Tuesday, May 13, 2014
Many Principal Component Analyses (PCA) in papers on ancient genomes clearly suffer from projection bias. However, most people don't seem to understand this problem and the impact it can have on the interpretation of the data.
Here's a demonstration of this effect using two PCA. In the first PCA, La Brana-1, a Mesolithic genome from Iberia, was projected onto the PC eigenvectors computed with modern individuals from the HGDP. However, in the second PCA the ancient genome was run together with these samples. Note the clear difference between the two outcomes.
The second outcome does look a bit strange, but it's actually the correct one, because it's now an established fact that Mesolithic hunter-gatherers, like La Brana-1, were clearly outside the range of modern European, and indeed West Eurasian, genetic variation.
For a technical discussion of this problem, which is also sometimes known as "shrinkage", refer to Lee et al. 2012. To get an idea of the confusion that it can cause, see the discussion in the comments section under my last blog post:
More info on two Thracian genomes from Iron Age Bulgaria + a complaint
The above experiment with La Brana-1 was run with PLINK 2, which is freely available here, using just over 16K SNPs. Only markers with a read depth of 4x or higher were considered, and the marker set was further pruned to account for no-calls (--geno 0.005), LD (--indep-pairwise 200 25 0.4), and minor allele frequency (--maf 0.05).
Friday, May 9, 2014
PLoS Genetics has just published a new paper on the genetic affinities of Oetzi the Iceman (see here). As far as I can tell, it simply affirms what we've already learned about Oetzi from previous studies, but it does feature interesting new insights into a couple of genomes from Iron Age Bulgaria, aka. Thrace:
The first individual (P192-1) was excavated from a pit sanctuary near Svilengrad, Bulgaria, dated to 800–500 BCE. The other individual (K8) was found in the Yakimova Mogila Tumulus in southeastern Bulgaria, dated to 450–400 BCE.
For the Thracian individuals from Bulgaria, no clear pattern emerges. While P192-1 still shows the highest proportion of Sardinian ancestry, K8 more resembles the HG individuals, with a high fraction of Russian ancestry.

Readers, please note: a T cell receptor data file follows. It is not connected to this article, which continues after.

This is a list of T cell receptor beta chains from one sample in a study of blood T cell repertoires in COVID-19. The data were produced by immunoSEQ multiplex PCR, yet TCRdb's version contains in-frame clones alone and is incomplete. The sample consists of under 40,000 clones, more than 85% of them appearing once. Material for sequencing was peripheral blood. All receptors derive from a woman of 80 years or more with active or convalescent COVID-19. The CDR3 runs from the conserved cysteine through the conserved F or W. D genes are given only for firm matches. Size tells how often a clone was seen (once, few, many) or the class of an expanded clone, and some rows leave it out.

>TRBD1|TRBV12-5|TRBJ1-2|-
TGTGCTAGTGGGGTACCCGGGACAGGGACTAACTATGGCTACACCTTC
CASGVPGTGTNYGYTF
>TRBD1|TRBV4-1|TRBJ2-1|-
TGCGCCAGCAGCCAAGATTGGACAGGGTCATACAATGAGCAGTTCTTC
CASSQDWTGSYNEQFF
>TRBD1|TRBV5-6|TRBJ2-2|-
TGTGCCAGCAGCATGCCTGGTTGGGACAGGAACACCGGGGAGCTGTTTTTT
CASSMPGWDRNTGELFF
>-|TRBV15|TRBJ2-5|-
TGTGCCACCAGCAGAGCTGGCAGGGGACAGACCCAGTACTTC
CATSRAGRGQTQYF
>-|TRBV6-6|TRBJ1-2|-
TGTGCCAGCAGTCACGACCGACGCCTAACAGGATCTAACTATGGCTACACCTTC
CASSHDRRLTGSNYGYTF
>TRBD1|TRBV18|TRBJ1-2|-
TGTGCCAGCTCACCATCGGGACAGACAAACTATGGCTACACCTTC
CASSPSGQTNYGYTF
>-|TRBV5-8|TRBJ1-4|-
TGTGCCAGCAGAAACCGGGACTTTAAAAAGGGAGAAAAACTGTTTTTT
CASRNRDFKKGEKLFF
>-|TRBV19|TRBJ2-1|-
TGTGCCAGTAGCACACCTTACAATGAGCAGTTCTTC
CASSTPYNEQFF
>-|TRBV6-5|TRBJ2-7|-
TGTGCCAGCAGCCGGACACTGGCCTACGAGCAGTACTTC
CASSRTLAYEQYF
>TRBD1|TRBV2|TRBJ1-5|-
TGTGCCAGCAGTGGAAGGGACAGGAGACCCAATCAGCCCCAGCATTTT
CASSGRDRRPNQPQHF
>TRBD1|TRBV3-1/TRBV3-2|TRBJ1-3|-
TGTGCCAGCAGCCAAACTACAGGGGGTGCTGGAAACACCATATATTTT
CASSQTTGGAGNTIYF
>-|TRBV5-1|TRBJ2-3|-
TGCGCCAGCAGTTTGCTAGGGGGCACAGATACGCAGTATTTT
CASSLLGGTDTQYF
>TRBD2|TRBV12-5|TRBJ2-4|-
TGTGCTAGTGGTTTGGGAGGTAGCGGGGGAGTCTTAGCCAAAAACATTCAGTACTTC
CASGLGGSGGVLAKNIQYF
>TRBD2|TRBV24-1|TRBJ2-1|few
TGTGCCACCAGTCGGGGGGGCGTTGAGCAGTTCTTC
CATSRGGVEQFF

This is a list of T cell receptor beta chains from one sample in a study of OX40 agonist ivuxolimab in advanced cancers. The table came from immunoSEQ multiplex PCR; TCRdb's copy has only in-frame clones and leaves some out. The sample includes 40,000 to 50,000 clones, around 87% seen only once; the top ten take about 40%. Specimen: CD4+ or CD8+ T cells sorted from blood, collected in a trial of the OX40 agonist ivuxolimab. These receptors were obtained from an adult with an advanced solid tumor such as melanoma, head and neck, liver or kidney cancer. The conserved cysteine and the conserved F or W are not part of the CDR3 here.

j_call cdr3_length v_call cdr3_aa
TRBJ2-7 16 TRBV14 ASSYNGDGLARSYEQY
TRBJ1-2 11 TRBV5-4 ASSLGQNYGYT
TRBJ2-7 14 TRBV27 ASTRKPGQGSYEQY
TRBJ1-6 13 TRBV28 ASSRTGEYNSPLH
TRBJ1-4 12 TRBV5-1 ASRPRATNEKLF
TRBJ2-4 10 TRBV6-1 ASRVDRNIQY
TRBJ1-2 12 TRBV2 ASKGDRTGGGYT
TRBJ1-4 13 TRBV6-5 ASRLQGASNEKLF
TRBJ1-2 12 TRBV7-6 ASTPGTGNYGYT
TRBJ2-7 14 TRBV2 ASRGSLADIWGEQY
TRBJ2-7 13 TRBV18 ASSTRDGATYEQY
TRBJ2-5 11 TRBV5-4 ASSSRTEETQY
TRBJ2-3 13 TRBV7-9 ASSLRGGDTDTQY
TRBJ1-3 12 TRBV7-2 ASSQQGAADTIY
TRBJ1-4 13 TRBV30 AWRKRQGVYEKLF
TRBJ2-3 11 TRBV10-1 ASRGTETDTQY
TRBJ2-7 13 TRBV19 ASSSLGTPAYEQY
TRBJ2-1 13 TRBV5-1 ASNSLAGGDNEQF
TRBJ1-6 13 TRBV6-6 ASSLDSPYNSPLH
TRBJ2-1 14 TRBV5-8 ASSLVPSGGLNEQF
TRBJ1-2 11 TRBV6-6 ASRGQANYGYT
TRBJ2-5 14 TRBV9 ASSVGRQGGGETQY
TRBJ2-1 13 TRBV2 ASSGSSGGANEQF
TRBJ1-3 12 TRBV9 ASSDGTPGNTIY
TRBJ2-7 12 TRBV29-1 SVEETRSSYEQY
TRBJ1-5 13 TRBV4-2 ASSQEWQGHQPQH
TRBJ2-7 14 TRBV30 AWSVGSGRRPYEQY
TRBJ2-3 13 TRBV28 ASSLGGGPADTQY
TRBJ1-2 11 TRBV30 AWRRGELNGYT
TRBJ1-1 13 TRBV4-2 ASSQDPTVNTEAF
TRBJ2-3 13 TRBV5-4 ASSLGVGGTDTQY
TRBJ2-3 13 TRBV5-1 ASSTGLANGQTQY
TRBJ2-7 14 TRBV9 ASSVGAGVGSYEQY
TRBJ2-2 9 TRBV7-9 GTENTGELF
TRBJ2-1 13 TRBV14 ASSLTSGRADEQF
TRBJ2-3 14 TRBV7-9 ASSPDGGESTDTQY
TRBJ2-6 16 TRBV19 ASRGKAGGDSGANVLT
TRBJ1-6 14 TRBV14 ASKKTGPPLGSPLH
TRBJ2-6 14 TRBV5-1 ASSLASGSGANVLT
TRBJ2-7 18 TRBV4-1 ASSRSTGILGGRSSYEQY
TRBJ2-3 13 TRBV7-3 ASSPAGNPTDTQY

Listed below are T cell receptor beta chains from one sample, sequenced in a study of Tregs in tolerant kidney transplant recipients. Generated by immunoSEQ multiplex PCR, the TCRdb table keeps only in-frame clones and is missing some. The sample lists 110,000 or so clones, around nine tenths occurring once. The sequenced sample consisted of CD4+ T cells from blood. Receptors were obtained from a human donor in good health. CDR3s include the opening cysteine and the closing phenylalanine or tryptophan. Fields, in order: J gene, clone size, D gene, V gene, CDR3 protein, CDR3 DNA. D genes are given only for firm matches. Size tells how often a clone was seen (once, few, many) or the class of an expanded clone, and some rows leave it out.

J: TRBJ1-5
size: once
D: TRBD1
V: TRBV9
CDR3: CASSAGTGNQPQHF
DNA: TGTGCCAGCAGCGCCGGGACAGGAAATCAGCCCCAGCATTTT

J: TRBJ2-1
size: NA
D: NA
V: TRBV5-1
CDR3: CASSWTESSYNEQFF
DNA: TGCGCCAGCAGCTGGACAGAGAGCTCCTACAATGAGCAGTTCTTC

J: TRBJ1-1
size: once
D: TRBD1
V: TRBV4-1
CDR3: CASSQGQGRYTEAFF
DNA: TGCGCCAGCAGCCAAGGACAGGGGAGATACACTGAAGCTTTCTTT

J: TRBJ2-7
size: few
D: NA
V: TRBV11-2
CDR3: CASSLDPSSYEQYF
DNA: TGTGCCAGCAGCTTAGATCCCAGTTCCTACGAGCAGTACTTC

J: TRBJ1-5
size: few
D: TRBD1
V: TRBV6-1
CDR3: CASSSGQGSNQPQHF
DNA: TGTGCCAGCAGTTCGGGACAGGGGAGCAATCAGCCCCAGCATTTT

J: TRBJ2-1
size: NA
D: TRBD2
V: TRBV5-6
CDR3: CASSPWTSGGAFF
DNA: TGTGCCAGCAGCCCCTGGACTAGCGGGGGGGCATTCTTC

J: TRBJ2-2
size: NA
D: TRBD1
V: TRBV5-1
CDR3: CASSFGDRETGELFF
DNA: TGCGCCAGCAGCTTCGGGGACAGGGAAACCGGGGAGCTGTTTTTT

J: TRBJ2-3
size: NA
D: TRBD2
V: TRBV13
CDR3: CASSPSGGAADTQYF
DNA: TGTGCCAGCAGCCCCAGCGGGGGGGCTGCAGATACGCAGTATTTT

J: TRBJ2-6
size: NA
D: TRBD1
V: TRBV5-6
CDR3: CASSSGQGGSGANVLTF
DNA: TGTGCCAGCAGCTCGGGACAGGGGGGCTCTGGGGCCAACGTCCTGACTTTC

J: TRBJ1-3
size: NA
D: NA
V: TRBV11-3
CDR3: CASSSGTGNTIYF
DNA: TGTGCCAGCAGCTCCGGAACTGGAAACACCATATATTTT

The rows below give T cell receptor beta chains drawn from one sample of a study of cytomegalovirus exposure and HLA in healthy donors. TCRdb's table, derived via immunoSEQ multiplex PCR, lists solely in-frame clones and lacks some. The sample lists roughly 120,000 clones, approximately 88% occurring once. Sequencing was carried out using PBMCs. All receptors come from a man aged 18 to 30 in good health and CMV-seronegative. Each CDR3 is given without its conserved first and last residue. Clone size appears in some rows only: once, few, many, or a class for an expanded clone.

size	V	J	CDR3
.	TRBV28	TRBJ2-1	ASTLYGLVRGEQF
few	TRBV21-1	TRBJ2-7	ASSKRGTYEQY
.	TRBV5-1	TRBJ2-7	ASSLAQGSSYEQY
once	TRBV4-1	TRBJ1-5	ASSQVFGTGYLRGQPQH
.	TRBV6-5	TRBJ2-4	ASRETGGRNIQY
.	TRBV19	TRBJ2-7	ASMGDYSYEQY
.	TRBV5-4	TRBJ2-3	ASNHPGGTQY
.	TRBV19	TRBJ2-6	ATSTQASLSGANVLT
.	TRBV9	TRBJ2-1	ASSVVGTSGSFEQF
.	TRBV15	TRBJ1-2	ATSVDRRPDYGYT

Interestingly, this individual [K8] was excavated from an aristocratic inhumation burial containing rich grave goods, indicating a high social standing, as opposed to the other individual, who was found in a pit . However, the DNA damage pattern of this individual does not appear to be typical of ancient samples (Table S4 in ), indicating a potentially higher level of modern DNA contamination.
K8 might well be contaminated with modern DNA to some degree, but I'd say there's a much better explanation for these signals of non-trivial genetic substructures within the Thracian population.
Archeology suggests that during the Bronze Age the Balkans were invaded from the east by nomads associated with the Yamnaya culture of the Pontic-Caspian Steppe. These invaders, possibly of early Indo-European stock, liked to build Tumuli mounds for their important dead, which were essentially copies of the Kurgan mounds built by the Yamnaya and related peoples.
Moreover, we now know that indigenous European hunter-gatherer (HG) ancestry survived best in Eastern Europe (see here), so it's very likely that the aforementioned invaders from the steppe were significantly HG-like in terms of genetic structure.
Therefore, the fact that K8 was buried in a richly furnished Tumulus (essentially a Kurgan), and genetically more similar to indigenous Europeans than P192-1, who was genetically more Near Eastern-like, and basically thrown into a ditch after he died, doesn't appear to be a coincidence.
In other words, perhaps K8 belonged to a ruling class of steppe origin, while P192-1 was largely of native Balkan stock, whose ancestors were conquered centuries earlier by the steppe nomads and forced to live as an underclass? If so, it wouldn't be the only time in history that this sort of thing has happened, especially within Indo-European societies.
By the way, unfortunately I have to add that the Principal Component Analyses (PCA) in this paper featuring the two HG genomes, ajv70 and La Brana-1, are simply woeful (PDF link). These genomes should be clearly outside the range of modern European genetic variation, but here they land among the Orcadian and French samples. Where was the peer review I wonder?
Sikora M, Carpenter ML, Moreno-Estrada A, Henn BM, Underhill PA, et al. (2014) Population Genomic Analysis of Ancient and Modern Genomes Yields New Insights into the Genetic Ancestry of the Tyrolean Iceman and the Genetic Structure of Europe. PLoS Genet 10(5): e1004353. doi:10.1371/journal.pgen.1004353
Ancient DNA from prehistoric Bulgaria and Denmark
PCA projection bias in ancient DNA studies